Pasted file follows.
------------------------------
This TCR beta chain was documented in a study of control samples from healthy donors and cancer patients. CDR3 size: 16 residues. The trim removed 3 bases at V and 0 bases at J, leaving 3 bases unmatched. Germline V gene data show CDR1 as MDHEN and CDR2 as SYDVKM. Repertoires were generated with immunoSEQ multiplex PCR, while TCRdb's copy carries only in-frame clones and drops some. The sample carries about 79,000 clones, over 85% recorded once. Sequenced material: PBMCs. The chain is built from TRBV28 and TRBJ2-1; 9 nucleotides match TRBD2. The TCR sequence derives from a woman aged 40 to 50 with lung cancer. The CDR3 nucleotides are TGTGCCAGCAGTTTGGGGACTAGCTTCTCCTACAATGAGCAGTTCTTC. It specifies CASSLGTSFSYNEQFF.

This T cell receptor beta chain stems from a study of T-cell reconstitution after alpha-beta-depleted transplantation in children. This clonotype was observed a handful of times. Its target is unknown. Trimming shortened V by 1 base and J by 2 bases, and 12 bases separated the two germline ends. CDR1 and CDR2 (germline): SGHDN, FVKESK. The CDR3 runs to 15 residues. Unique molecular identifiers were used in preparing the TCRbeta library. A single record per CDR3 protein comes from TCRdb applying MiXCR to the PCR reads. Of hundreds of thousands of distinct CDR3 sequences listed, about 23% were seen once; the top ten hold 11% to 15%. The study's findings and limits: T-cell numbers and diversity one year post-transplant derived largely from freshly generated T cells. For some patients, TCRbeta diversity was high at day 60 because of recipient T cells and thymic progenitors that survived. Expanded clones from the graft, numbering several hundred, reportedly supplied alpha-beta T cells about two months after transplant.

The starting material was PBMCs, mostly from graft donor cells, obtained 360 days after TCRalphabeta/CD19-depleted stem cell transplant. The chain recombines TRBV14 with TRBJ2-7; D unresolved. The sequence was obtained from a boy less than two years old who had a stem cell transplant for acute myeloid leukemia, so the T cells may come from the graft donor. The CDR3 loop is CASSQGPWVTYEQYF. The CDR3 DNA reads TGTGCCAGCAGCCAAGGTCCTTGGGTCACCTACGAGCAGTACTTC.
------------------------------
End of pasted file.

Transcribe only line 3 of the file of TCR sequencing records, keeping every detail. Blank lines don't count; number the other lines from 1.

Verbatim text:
The starting material was PBMCs, mostly from graft donor cells, obtained 360 days after TCRalphabeta/CD19-depleted stem cell transplant. The chain recombines TRBV14 with TRBJ2-7; D unresolved. The sequence was obtained from a boy less than two years old who had a stem cell transplant for acute myeloid leukemia, so the T cells may come from the graft donor. The CDR3 loop is CASSQGPWVTYEQYF. The CDR3 DNA reads TGTGCCAGCAGCCAAGGTCCTTGGGTCACCTACGAGCAGTACTTC.